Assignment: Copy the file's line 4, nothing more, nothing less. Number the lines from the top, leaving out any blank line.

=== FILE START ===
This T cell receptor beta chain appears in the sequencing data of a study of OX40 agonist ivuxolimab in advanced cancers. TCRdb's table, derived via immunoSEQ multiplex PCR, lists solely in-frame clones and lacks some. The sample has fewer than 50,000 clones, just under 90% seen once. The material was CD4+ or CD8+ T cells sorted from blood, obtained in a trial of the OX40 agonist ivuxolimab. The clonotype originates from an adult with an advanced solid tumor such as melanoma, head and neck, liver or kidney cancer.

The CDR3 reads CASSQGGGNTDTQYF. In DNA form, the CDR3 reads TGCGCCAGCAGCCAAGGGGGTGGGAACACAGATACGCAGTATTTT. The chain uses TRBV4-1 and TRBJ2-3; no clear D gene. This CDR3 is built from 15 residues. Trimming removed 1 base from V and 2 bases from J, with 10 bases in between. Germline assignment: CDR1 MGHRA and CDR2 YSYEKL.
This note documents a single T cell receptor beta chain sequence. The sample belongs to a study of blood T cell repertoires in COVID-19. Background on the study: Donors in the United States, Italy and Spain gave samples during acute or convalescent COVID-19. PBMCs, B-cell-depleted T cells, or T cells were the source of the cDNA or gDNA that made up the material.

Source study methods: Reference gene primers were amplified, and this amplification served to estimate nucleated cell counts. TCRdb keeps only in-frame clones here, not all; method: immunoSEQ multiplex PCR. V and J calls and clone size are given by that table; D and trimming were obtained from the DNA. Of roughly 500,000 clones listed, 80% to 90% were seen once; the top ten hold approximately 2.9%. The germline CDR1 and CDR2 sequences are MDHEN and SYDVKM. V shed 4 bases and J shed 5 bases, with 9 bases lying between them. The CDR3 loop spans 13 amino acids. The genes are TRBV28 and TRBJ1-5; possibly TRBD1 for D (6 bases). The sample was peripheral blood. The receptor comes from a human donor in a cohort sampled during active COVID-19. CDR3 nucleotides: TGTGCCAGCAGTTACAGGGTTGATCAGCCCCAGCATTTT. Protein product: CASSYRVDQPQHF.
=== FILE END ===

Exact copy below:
Source study methods: Reference gene primers were amplified, and this amplification served to estimate nucleated cell counts. TCRdb keeps only in-frame clones here, not all; method: immunoSEQ multiplex PCR. V and J calls and clone size are given by that table; D and trimming were obtained from the DNA. Of roughly 500,000 clones listed, 80% to 90% were seen once; the top ten hold approximately 2.9%. The germline CDR1 and CDR2 sequences are MDHEN and SYDVKM. V shed 4 bases and J shed 5 bases, with 9 bases lying between them. The CDR3 loop spans 13 amino acids. The genes are TRBV28 and TRBJ1-5; possibly TRBD1 for D (6 bases). The sample was peripheral blood. The receptor comes from a human donor in a cohort sampled during active COVID-19. CDR3 nucleotides: TGTGCCAGCAGTTACAGGGTTGATCAGCCCCAGCATTTT. Protein product: CASSYRVDQPQHF.